Saturday, May 8, 2010

The Wonderful World of Albert Kahn

No, they weren't taken with an early Hipstamatic. They're a small sample of over 72,000 beautiful color photographs made at the turn of the 20th century as part of an effort to archive the planet.

From the BBC...
The Archive of the Planet was the brainchild of the millionaire French banker and philanthropist Albert Kahn. Between 1908 and 1930, he used his vast personal fortune to generate what is now acknowledged to be the most important collection of early colour photographs in the world.

As an idealist and an internationalist, Kahn believed that he could use a newly invented color photography system to promote peace and greater understanding among the world's cultures. So he spent a fortune to hire photographers and send them to more than 50 countries all over the world. Altogether, they shot more than 72,000 colour pictures (as well as about 100 hours of film footage) recording everything from religious rituals and cultural practices to momentous political events all over the world.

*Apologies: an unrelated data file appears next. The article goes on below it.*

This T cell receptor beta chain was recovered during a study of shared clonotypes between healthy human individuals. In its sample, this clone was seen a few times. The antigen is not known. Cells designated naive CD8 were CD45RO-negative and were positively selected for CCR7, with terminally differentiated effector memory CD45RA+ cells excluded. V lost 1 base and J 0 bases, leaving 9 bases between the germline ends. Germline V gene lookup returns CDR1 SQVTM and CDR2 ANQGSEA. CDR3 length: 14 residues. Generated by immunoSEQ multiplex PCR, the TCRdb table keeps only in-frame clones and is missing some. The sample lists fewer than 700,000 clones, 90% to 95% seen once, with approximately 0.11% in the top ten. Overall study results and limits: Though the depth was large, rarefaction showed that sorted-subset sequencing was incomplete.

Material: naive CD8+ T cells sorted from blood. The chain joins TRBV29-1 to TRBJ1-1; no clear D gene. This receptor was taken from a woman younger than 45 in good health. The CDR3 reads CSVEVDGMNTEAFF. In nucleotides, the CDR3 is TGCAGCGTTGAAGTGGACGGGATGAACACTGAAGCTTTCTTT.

They took the earliest known colour pictures in countries as far apart as Vietnam and Brazil, Mongolia and Norway, Japan and Benin. Kahn bankrolled this enterprise for more than 20 years. A century after he launched his project, Albert Kahn's dazzling pictures put colour into what we almost always think of as an exclusively monochrome age.

To view the entire first episode (or maybe all of them), click here. The link is to a website in the Netherlands that streams the episodes. It's best to let the video buffer for awhile (15-20 mins) and then watch in full screen mode.

To visit the website for the Kahn Museum, click here.

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